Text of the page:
Hakeem Nicks: Star Receiver's Absence Provides Long-Term Benefit for Giants

Matt Fitzgerald@@MattFitz_geraldCorrespondent IIIOctober 4, 2012

INDIANAPOLIS, IN - FEBRUARY 05:  Hakeem Nicks #88 of the New York Giants runs against Jerod Mayo #51 of the New England Patriots during Super Bowl XLVI at Lucas Oil Stadium on February 5, 2012 in Indianapolis, Indiana.  (Photo by Jamie Squire/Getty Images)
Jamie Squire/Getty Images

Fantasy owners may be alarmed by the recent absence of New York Giants star receiver Hakeem Nicks, but it may be a blessing in disguise for the franchise itself.

The truth is, with Eli Manning under center, the G-Men always have a chance.

In the only contest where Nicks was in the lineup full-time, Manning threw for over 500 yards in a stunning comeback against the Tampa Bay Buccaneers.

That kind of explosion was expected from Nicks from Day 1 since he was a first-round pick in 2009. Nicks has delivered, and has established three-plus years of chemistry with the best clutch quarterback in football right now.

Taking all of that into account, Manning and Co. have a chance to break in another rookie receiver who will be filling in for Nicks: rookie second-round pick Rueben Randle.

Although he only has one catch for four yards in the first four games, Randle will definitely have an opportunity to step up in Week 5. At 6'2" 208 pounds, he has prototypical size for a physical NFL receiver who can make the tough catches over the middle. He also has the ability to stretch the field and make acrobatic catches.

Randle's muscle will serve him well against a Cleveland Browns secondary on Sunday that is still stung by the absence of No. 1 cornerback Joe Haden. None of the other Browns that would be lining up opposite Randle are above 5'10", and Randle has the muscle to beat them in press man-to-man coverage.

The height advantage would be even more of an asset to the 6'6" literal Giant Ramses Barden.

However, according to a report by Jorge Castillo of the Star-Ledger, Barden may not play this week due to a concussion.

What's also advantageous for Randle is that superstar wideout Victor Cruz will be attracting a lot of attention in the form of double-teams. More one-on-one matchups for Randle is a likely repercussion of the way Cleveland shifts its coverage.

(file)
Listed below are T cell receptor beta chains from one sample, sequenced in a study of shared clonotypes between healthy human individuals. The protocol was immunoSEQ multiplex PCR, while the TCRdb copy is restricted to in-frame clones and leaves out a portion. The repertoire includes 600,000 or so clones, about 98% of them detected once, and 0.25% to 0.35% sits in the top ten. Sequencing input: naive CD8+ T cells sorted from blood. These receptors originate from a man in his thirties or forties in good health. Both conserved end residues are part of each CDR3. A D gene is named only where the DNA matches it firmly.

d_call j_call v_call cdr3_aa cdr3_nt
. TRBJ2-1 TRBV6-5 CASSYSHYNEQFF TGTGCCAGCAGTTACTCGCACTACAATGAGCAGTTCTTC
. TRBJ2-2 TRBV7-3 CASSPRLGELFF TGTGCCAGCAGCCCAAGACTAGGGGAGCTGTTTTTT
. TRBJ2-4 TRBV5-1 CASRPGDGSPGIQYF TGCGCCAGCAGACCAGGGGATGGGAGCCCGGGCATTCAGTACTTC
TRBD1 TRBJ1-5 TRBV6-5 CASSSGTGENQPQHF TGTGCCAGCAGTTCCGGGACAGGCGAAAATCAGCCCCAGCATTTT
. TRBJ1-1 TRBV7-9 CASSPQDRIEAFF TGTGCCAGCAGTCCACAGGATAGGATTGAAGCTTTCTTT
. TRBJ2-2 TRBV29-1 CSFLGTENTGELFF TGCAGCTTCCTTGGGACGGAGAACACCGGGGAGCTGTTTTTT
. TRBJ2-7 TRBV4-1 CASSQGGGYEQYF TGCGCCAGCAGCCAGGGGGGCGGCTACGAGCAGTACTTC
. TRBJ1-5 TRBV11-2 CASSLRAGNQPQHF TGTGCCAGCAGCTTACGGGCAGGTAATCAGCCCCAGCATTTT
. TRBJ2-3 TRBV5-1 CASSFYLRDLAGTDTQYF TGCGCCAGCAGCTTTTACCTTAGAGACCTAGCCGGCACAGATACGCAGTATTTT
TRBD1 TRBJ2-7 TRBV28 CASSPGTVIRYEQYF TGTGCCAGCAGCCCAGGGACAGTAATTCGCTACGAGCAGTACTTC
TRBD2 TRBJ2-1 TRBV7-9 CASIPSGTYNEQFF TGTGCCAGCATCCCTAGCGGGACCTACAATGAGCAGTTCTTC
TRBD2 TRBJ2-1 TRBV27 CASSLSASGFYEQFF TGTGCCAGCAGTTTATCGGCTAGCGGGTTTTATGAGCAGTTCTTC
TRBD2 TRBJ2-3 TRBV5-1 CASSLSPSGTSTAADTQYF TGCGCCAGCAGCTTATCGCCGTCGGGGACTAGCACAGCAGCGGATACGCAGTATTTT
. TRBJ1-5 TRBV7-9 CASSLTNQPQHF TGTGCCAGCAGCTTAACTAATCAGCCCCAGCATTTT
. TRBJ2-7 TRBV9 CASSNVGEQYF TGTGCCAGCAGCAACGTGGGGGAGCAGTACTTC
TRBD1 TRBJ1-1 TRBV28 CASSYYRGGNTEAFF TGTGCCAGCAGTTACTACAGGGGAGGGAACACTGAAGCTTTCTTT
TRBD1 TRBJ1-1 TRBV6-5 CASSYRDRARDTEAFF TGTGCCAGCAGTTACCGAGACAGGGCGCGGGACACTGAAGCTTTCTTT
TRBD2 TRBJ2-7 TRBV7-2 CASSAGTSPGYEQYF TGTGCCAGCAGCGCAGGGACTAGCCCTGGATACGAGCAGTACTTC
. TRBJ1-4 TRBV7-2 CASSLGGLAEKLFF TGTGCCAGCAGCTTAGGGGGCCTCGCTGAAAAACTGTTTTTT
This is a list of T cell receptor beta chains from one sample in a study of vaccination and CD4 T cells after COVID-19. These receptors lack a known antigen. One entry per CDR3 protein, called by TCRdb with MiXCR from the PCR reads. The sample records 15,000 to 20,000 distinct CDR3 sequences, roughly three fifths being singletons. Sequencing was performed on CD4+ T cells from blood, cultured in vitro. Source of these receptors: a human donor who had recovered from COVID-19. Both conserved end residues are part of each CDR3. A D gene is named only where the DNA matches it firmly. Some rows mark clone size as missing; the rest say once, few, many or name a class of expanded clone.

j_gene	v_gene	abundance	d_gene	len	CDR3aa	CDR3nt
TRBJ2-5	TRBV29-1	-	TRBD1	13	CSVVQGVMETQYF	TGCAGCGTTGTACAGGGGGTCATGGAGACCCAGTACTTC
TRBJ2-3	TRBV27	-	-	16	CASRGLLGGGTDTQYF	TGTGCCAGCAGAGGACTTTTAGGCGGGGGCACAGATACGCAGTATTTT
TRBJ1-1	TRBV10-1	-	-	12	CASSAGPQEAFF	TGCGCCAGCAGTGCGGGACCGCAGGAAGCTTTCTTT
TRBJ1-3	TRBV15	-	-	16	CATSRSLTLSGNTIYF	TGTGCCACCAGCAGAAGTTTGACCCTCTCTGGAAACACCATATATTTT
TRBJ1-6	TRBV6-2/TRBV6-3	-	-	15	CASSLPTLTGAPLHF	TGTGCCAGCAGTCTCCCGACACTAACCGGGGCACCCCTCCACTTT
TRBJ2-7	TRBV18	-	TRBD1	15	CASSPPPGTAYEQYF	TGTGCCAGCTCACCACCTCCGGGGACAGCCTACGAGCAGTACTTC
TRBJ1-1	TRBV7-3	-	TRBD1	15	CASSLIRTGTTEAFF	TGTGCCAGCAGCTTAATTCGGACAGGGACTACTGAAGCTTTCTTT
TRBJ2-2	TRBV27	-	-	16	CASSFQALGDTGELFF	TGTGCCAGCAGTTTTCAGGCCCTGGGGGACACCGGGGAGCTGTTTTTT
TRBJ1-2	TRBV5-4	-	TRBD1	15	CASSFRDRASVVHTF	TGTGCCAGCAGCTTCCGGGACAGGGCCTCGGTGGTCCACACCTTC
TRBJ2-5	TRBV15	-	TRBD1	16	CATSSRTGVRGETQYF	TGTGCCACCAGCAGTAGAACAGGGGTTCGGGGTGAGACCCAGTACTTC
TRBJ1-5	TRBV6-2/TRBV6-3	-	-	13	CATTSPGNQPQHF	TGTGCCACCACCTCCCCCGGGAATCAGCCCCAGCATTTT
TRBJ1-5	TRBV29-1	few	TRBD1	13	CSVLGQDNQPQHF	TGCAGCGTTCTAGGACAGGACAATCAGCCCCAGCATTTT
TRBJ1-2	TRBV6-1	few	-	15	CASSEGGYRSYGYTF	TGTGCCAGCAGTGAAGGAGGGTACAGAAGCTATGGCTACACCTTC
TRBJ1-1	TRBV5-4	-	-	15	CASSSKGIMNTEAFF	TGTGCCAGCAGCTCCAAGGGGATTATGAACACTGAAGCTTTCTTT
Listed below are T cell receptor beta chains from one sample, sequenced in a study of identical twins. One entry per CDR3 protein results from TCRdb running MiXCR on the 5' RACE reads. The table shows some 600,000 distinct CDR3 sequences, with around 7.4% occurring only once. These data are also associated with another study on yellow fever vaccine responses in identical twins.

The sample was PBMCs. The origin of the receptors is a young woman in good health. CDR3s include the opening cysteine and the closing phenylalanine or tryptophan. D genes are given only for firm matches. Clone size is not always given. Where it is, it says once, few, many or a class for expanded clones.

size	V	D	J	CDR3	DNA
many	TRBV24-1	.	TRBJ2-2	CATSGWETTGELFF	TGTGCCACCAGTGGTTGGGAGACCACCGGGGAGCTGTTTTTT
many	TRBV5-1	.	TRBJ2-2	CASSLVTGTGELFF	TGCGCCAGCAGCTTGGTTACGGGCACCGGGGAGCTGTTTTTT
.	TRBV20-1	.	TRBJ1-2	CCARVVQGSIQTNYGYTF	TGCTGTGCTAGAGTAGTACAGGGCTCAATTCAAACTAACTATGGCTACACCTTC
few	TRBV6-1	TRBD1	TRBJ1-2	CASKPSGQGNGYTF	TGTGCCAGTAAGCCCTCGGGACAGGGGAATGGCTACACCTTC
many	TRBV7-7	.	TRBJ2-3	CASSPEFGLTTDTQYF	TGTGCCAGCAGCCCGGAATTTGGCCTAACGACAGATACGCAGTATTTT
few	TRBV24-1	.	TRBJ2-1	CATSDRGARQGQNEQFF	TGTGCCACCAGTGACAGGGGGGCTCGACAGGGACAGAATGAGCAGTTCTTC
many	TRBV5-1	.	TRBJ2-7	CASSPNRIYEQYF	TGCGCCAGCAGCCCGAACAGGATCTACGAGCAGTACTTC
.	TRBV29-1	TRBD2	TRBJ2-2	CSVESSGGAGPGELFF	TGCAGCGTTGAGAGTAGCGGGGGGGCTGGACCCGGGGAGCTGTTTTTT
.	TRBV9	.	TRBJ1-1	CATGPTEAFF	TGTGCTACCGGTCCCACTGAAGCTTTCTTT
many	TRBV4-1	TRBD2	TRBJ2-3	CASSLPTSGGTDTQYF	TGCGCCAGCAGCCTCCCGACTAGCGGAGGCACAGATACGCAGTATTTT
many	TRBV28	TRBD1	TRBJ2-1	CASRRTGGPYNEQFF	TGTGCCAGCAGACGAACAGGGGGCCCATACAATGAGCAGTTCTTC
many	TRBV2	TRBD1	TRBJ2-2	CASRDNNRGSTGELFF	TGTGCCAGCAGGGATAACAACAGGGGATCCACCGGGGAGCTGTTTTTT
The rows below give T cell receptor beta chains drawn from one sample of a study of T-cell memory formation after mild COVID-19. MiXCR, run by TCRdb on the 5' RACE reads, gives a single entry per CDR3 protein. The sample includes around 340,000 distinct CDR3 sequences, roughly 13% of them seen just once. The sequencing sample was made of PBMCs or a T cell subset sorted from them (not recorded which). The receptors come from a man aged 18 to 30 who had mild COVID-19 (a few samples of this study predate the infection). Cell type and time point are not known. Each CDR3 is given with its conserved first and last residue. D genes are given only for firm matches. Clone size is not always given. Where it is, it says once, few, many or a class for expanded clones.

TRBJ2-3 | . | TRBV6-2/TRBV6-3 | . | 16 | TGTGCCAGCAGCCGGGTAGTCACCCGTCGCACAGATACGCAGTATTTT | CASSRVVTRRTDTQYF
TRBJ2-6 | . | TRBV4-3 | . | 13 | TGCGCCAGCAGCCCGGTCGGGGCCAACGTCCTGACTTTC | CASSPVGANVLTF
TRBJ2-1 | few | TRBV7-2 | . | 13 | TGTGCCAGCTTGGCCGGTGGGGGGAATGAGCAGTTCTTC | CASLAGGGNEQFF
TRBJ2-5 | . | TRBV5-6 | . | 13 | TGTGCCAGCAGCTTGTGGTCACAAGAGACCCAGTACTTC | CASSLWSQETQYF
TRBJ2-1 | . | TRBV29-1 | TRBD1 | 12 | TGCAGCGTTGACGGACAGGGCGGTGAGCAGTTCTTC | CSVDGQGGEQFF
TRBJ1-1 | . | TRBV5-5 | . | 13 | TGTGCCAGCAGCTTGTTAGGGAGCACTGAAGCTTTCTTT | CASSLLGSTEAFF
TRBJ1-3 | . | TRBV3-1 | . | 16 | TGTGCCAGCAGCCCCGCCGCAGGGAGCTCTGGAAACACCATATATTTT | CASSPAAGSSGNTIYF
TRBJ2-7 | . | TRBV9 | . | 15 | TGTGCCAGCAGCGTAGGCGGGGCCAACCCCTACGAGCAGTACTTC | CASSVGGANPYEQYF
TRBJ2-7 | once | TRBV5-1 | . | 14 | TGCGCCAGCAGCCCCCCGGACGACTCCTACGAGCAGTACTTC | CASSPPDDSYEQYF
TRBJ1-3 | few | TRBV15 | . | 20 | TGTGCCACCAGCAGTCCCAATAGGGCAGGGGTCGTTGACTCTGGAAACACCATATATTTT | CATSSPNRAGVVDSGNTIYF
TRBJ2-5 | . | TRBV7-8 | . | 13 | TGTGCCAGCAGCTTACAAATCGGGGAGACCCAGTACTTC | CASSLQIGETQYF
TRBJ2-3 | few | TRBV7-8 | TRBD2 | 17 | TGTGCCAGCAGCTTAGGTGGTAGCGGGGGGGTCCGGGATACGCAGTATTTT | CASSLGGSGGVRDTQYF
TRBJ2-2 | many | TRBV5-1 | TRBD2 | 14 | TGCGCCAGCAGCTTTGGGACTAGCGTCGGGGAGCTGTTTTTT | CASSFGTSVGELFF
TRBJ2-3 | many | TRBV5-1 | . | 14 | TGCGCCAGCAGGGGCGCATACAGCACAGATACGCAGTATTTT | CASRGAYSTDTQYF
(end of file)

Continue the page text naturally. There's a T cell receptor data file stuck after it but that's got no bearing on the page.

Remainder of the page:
Manning will surely have protection from his well-established offensive line, and it will be up to Randle to use his strength to gain separation. The matchup is definitely in Randle's favor, because Sheldon Brown has lost at least a step, and Buster Skrine is fast and talented but inexperienced. Dimitri Patterson will likely draw the duty of marking Cruz for the majority of the game.

Judging from the big 100-yard games from Cruz and oft injured receiver Domenik Hixon against Philadelphia on Sunday night, most of the Browns' focus will be on the duo Manning trusts most in his current receiving corps.

The Browns are sitting at 0-4 and will be playing desperation football to salvage any resemblance of a season, but the Giants themselves need to take care of business at home to keep pace in the NFC East.

Not only is this a game that should be ripe with opportunities for Randle, but it's also key that New York doesn't fall into a "trap game" scenario against an inferior opponent.

For the Giants to come out on top, they will turn to what they do best, which is passing the ball against an overmatched secondary. Cleveland's front four stymied Ray Rice on Week 4's edition of Thursday Night Football, but were shredded by Baltimore QB Joe Flacco. Manning happens to be the top signal-caller the Browns have faced all season.

With Nicks, the Giants would have even more of an advantage. Without him, Randle may have lucked into a set of circumstances that translate to his NFL coming-out party.

As the old saying goes: "Luck is what happens when preparation meets opportunity." —Lucius Annaeus Seneca.

The Giants may be down on their luck right now in the face of adversity, but if we've learned anything about the New York Football Giants in the Eli era, it's that their lesser-known receivers can do some extraordinary things at extraordinary times.

Whether it's breaking out in a nearly unprecedented way like Victor Cruz...or, you know, the Helmet Catch.